Keith Richards, 1971 - photo by Norman Seeff
For the past 36 years The Association of International Photography Art Dealers, AIPAD, has been presenting its annual exhibition in the historic Park Avenue Armory in New York City. Featuring more than 85 prominent photography galleries from throughout the country, this is a major show indeed. A variety of genres are on display, including contemporary, modern, nineteenth-century and photo-based media. I always have a great time strolling up and down the labyrinth like set up in this very charming and classic venue. There’s a bar on hand as well.
I’m honing in here on the work of photographer Norman Seef. Specifically, his stellar portrait of Keith Richards in ‘71 as the Rolling Stones were recording Exile On Main Street in the South of France. The Fahey/Klein Gallery, based in the La Brea section of Los Angeles, nicely featured this image, along with a portrait of Mick Jagger from the same time. Seeff was born in Johannesburg, South Africa in 1939 and became serious about photography in the late 1960’s after serving as a doctor for a short time in his homeland. He moved to NYC in 1968 and then to Los Angeles in 1971 to pursue photography in earnest. While Seeff was living in NYC, Bob Cato, formerly vice president of Creative Services at Columbia Records, discovered Seeff’s street photography work and assigned him to photograph The Band for their Stage Fright record. This started Seeff’s career as a go to music photographer. Much success and recognition followed, and Seeff’s work can be seen in many ways and contexts. This includes many well known album covers but also many actors and various personalities.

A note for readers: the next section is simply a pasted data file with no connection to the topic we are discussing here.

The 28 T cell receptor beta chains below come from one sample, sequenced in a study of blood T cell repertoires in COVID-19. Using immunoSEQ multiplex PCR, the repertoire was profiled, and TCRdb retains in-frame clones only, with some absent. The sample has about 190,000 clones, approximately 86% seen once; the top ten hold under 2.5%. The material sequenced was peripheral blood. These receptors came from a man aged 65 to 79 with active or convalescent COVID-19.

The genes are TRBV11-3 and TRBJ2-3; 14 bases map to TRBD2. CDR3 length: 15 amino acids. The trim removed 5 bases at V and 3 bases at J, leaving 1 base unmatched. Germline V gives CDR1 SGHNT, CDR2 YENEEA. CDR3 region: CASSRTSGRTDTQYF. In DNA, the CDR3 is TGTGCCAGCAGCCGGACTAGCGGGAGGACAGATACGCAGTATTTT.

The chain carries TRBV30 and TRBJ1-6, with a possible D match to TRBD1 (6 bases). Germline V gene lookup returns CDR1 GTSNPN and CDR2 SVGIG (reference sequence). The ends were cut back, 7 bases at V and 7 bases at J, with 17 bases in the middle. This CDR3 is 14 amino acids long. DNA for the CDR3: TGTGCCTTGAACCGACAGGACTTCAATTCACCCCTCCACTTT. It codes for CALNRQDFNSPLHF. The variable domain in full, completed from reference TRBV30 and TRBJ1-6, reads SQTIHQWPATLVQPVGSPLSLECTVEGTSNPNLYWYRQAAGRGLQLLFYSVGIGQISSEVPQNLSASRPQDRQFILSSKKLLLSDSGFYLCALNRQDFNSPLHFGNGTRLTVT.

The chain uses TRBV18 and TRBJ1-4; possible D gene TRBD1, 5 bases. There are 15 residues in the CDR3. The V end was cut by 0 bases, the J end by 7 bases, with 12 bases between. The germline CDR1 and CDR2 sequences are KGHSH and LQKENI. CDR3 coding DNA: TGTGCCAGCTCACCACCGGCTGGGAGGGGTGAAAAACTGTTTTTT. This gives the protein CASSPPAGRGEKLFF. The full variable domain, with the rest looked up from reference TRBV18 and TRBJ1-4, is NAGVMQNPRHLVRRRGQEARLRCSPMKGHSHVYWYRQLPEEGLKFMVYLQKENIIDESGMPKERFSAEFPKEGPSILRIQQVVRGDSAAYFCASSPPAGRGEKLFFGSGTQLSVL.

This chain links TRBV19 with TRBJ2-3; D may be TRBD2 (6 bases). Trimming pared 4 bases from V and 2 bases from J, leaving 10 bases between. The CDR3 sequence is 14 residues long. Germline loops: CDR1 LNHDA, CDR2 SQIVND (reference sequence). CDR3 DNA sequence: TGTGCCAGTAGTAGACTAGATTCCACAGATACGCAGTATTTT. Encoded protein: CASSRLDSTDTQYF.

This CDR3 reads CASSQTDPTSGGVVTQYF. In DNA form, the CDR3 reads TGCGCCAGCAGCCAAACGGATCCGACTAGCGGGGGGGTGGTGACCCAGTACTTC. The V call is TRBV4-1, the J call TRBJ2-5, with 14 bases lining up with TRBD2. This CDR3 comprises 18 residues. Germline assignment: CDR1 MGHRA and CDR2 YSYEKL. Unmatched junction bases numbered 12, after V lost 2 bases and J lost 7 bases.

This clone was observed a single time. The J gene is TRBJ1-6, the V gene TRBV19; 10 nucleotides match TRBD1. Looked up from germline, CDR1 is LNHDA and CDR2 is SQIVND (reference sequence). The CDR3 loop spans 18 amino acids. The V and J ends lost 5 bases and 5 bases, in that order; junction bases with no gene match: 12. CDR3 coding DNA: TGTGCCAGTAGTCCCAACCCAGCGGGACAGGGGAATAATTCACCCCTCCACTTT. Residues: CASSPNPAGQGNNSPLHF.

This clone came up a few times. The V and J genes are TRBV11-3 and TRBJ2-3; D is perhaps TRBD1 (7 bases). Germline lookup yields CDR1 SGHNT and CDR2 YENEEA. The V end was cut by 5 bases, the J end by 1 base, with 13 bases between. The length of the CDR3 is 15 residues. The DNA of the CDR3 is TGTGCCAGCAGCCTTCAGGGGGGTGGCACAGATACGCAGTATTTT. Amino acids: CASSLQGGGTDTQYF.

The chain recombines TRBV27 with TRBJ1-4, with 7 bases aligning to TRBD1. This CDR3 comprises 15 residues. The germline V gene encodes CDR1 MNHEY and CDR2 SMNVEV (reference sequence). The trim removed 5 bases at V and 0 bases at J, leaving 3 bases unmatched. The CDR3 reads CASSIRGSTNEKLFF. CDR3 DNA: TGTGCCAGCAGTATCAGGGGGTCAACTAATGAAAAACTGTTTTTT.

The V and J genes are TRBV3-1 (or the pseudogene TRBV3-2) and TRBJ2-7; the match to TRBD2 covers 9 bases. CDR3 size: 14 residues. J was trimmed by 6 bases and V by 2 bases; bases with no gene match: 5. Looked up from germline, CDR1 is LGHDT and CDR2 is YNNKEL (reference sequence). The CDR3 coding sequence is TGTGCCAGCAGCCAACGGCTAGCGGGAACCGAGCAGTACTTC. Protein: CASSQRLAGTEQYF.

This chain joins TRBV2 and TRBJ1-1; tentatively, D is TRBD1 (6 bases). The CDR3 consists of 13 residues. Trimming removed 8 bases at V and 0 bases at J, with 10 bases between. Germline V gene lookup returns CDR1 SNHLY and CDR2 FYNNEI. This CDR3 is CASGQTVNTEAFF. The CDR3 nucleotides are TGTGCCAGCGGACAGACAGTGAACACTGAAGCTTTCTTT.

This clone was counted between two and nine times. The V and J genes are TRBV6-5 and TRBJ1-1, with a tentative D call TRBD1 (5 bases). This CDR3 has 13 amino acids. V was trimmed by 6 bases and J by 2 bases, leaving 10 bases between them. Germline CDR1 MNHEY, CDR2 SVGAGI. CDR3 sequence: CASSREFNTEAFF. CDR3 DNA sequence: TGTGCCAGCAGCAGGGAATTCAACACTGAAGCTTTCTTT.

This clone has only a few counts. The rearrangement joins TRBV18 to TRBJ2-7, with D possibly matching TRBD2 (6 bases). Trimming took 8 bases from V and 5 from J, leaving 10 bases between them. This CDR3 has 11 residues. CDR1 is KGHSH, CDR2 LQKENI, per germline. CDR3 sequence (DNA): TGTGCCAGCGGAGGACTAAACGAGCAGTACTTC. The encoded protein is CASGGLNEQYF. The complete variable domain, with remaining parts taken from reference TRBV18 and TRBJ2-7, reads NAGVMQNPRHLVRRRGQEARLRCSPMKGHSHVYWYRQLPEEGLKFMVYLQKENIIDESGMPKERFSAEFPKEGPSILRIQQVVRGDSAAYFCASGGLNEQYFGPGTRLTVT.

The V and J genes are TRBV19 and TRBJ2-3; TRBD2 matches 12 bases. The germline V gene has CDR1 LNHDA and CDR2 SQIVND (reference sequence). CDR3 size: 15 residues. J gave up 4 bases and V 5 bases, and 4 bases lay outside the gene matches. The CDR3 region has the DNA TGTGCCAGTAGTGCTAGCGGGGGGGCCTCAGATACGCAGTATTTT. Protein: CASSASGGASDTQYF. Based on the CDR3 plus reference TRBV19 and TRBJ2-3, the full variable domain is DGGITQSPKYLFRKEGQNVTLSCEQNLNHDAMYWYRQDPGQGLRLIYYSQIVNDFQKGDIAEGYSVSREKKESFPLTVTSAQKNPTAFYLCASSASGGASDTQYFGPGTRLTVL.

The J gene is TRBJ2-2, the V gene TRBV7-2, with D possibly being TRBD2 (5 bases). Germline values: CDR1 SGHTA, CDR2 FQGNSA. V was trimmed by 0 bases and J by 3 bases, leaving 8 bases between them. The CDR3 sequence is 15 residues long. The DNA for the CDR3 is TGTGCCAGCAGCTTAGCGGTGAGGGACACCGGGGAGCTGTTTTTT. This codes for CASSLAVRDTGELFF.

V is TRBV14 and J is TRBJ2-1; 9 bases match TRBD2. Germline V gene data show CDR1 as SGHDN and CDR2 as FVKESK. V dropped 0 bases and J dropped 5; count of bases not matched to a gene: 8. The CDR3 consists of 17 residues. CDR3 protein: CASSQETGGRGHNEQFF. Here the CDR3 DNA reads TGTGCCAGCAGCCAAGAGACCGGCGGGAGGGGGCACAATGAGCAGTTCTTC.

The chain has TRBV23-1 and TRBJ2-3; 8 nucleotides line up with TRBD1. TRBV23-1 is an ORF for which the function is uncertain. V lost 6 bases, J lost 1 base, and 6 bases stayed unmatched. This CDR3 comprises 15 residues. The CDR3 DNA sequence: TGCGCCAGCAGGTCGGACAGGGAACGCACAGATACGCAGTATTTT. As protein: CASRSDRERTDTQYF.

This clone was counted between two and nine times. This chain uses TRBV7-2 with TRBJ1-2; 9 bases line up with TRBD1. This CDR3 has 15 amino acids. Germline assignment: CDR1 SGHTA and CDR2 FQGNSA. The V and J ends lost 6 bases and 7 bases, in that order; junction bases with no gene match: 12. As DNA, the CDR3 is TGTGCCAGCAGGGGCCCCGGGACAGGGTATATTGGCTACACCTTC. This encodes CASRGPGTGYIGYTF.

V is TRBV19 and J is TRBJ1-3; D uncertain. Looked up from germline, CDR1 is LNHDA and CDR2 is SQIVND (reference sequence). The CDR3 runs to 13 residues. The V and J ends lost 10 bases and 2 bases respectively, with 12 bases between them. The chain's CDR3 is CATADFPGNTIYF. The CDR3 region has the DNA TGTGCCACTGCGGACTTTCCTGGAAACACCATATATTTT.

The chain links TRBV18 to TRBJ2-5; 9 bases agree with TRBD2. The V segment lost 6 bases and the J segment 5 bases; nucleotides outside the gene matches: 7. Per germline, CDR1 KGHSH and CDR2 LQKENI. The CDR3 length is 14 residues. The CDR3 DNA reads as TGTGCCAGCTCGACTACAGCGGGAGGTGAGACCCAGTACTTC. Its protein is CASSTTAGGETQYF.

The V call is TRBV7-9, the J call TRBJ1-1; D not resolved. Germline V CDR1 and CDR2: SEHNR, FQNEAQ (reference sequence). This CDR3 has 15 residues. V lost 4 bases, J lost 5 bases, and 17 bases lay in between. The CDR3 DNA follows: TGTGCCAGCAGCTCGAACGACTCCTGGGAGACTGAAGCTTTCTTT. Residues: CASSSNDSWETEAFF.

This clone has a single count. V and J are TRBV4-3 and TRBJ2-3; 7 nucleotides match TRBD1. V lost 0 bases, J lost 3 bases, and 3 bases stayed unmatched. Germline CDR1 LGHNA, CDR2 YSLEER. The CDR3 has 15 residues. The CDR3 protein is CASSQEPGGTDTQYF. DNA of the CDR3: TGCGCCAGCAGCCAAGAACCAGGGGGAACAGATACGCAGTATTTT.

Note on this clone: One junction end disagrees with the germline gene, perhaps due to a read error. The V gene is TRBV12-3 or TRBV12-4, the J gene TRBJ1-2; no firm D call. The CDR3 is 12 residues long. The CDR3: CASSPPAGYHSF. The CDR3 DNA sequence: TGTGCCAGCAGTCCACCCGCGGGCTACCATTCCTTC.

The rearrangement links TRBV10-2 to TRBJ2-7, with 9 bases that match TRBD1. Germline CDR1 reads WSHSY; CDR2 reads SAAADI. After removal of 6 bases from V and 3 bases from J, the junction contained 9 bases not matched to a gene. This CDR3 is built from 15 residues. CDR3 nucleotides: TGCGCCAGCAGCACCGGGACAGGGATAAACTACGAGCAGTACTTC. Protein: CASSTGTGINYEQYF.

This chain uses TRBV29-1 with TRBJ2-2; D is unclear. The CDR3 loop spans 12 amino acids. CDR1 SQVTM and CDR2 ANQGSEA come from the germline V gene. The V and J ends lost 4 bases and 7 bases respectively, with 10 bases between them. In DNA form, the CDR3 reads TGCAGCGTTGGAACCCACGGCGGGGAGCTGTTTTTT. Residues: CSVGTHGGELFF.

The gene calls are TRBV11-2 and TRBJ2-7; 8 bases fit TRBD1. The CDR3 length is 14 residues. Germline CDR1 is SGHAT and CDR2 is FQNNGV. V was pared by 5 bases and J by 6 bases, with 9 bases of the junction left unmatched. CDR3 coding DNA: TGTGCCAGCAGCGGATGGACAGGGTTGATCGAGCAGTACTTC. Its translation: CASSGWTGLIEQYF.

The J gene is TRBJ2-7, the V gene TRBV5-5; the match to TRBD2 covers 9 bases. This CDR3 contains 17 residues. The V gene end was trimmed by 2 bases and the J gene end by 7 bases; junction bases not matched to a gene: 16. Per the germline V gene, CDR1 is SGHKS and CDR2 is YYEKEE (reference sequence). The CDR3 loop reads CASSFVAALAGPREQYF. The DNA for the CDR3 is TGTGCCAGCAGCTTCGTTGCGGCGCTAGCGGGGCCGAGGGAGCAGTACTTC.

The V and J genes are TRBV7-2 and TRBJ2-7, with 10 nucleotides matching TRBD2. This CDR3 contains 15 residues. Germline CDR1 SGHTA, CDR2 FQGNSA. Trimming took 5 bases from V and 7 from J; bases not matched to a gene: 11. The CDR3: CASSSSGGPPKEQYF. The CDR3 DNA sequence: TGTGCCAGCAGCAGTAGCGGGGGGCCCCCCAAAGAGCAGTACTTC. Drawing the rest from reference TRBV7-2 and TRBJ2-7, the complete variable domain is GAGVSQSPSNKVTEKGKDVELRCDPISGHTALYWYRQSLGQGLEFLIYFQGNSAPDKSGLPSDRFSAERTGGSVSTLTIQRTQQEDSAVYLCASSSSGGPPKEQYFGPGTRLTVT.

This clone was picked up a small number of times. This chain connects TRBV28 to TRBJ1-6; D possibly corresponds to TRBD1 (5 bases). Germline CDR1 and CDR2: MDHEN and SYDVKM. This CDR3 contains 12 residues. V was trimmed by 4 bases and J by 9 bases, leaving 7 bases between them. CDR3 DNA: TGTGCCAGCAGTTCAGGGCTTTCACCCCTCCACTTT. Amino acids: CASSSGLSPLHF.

Seeff is a part of the pantheon of major cultural photographers, and these large sized, vivid photos of his at AIPAD underscore why. Check him and the AIPAD out for yourself.